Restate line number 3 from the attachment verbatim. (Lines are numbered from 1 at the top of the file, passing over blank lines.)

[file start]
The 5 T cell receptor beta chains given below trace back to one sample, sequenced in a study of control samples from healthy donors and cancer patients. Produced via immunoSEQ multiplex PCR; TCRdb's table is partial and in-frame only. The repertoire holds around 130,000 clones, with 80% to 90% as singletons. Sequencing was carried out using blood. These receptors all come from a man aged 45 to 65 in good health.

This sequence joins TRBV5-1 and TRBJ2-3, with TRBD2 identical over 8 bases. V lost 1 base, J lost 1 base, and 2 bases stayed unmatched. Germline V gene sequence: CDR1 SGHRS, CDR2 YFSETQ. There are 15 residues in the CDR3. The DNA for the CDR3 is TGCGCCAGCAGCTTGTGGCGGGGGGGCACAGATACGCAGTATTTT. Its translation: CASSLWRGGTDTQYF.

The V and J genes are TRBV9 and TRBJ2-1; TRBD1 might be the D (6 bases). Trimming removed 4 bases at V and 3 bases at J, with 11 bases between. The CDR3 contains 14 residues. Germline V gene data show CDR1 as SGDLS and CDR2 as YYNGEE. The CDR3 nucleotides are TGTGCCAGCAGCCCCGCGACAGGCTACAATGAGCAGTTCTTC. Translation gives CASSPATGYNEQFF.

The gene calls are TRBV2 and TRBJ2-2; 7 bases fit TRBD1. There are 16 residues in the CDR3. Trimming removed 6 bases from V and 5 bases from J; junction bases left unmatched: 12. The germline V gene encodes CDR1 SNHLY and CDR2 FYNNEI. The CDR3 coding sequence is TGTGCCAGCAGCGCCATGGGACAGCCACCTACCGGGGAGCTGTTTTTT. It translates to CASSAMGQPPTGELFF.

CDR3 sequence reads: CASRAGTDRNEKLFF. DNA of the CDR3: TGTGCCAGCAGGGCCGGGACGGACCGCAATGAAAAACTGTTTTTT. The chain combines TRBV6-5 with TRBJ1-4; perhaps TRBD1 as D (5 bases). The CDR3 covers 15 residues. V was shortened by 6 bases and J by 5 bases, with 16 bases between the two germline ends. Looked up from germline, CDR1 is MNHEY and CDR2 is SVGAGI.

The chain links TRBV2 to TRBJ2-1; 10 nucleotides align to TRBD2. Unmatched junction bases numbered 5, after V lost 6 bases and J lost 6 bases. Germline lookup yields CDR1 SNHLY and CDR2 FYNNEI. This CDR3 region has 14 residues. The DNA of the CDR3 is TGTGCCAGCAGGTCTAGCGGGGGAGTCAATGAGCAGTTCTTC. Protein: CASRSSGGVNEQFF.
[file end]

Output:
The V and J genes are TRBV9 and TRBJ2-1; TRBD1 might be the D (6 bases). Trimming removed 4 bases at V and 3 bases at J, with 11 bases between. The CDR3 contains 14 residues. Germline V gene data show CDR1 as SGDLS and CDR2 as YYNGEE. The CDR3 nucleotides are TGTGCCAGCAGCCCCGCGACAGGCTACAATGAGCAGTTCTTC. Translation gives CASSPATGYNEQFF.